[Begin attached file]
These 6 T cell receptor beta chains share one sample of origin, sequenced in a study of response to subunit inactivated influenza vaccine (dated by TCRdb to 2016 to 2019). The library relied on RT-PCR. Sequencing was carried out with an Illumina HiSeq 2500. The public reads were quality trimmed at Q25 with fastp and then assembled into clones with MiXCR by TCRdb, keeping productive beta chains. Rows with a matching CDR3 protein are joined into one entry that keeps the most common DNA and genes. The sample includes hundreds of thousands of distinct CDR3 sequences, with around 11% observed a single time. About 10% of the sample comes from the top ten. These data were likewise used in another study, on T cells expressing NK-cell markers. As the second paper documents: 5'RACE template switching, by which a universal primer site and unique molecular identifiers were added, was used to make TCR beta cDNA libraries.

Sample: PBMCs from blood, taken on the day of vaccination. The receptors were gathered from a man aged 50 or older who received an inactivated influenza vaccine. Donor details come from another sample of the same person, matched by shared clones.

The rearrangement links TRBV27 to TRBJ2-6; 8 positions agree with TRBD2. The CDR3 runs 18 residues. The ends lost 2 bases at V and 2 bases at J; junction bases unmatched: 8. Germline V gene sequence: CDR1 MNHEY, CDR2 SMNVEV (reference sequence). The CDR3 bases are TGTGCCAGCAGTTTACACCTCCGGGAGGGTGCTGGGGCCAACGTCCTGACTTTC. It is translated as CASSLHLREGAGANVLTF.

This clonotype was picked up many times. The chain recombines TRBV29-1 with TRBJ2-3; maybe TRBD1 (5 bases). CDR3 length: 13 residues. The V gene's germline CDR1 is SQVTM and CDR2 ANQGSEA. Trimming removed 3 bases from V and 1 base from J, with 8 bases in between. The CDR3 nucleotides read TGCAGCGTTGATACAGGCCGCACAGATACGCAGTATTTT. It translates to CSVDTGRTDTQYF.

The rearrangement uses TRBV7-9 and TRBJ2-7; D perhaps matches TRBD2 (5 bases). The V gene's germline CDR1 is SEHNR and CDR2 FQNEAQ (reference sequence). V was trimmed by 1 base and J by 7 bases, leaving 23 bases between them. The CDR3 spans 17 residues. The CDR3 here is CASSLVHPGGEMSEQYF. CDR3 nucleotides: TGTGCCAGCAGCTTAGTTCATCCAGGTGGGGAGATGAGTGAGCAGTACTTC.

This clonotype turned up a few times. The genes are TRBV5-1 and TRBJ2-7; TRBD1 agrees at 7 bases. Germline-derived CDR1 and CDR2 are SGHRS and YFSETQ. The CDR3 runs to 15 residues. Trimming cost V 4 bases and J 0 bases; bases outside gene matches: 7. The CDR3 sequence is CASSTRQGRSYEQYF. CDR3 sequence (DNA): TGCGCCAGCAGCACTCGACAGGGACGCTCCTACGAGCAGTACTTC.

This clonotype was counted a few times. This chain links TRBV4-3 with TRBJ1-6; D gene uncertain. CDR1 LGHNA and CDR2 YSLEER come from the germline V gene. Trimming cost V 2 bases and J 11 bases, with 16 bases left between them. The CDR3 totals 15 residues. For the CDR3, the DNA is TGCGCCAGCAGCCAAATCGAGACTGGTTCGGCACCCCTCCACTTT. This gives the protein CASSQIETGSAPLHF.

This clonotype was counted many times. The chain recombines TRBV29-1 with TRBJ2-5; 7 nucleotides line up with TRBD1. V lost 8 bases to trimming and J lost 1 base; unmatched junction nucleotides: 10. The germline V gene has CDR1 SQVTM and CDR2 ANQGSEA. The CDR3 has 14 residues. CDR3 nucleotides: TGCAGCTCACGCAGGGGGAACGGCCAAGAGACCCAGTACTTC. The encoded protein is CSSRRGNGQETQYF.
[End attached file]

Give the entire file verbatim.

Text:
These 6 T cell receptor beta chains share one sample of origin, sequenced in a study of response to subunit inactivated influenza vaccine (dated by TCRdb to 2016 to 2019). The library relied on RT-PCR. Sequencing was carried out with an Illumina HiSeq 2500. The public reads were quality trimmed at Q25 with fastp and then assembled into clones with MiXCR by TCRdb, keeping productive beta chains. Rows with a matching CDR3 protein are joined into one entry that keeps the most common DNA and genes. The sample includes hundreds of thousands of distinct CDR3 sequences, with around 11% observed a single time. About 10% of the sample comes from the top ten. These data were likewise used in another study, on T cells expressing NK-cell markers. As the second paper documents: 5'RACE template switching, by which a universal primer site and unique molecular identifiers were added, was used to make TCR beta cDNA libraries.

Sample: PBMCs from blood, taken on the day of vaccination. The receptors were gathered from a man aged 50 or older who received an inactivated influenza vaccine. Donor details come from another sample of the same person, matched by shared clones.

The rearrangement links TRBV27 to TRBJ2-6; 8 positions agree with TRBD2. The CDR3 runs 18 residues. The ends lost 2 bases at V and 2 bases at J; junction bases unmatched: 8. Germline V gene sequence: CDR1 MNHEY, CDR2 SMNVEV (reference sequence). The CDR3 bases are TGTGCCAGCAGTTTACACCTCCGGGAGGGTGCTGGGGCCAACGTCCTGACTTTC. It is translated as CASSLHLREGAGANVLTF.

This clonotype was picked up many times. The chain recombines TRBV29-1 with TRBJ2-3; maybe TRBD1 (5 bases). CDR3 length: 13 residues. The V gene's germline CDR1 is SQVTM and CDR2 ANQGSEA. Trimming removed 3 bases from V and 1 base from J, with 8 bases in between. The CDR3 nucleotides read TGCAGCGTTGATACAGGCCGCACAGATACGCAGTATTTT. It translates to CSVDTGRTDTQYF.

The rearrangement uses TRBV7-9 and TRBJ2-7; D perhaps matches TRBD2 (5 bases). The V gene's germline CDR1 is SEHNR and CDR2 FQNEAQ (reference sequence). V was trimmed by 1 base and J by 7 bases, leaving 23 bases between them. The CDR3 spans 17 residues. The CDR3 here is CASSLVHPGGEMSEQYF. CDR3 nucleotides: TGTGCCAGCAGCTTAGTTCATCCAGGTGGGGAGATGAGTGAGCAGTACTTC.

This clonotype turned up a few times. The genes are TRBV5-1 and TRBJ2-7; TRBD1 agrees at 7 bases. Germline-derived CDR1 and CDR2 are SGHRS and YFSETQ. The CDR3 runs to 15 residues. Trimming cost V 4 bases and J 0 bases; bases outside gene matches: 7. The CDR3 sequence is CASSTRQGRSYEQYF. CDR3 sequence (DNA): TGCGCCAGCAGCACTCGACAGGGACGCTCCTACGAGCAGTACTTC.

This clonotype was counted a few times. This chain links TRBV4-3 with TRBJ1-6; D gene uncertain. CDR1 LGHNA and CDR2 YSLEER come from the germline V gene. Trimming cost V 2 bases and J 11 bases, with 16 bases left between them. The CDR3 totals 15 residues. For the CDR3, the DNA is TGCGCCAGCAGCCAAATCGAGACTGGTTCGGCACCCCTCCACTTT. This gives the protein CASSQIETGSAPLHF.

This clonotype was counted many times. The chain recombines TRBV29-1 with TRBJ2-5; 7 nucleotides line up with TRBD1. V lost 8 bases to trimming and J lost 1 base; unmatched junction nucleotides: 10. The germline V gene has CDR1 SQVTM and CDR2 ANQGSEA. The CDR3 has 14 residues. CDR3 nucleotides: TGCAGCTCACGCAGGGGGAACGGCCAAGAGACCCAGTACTTC. The encoded protein is CSSRRGNGQETQYF.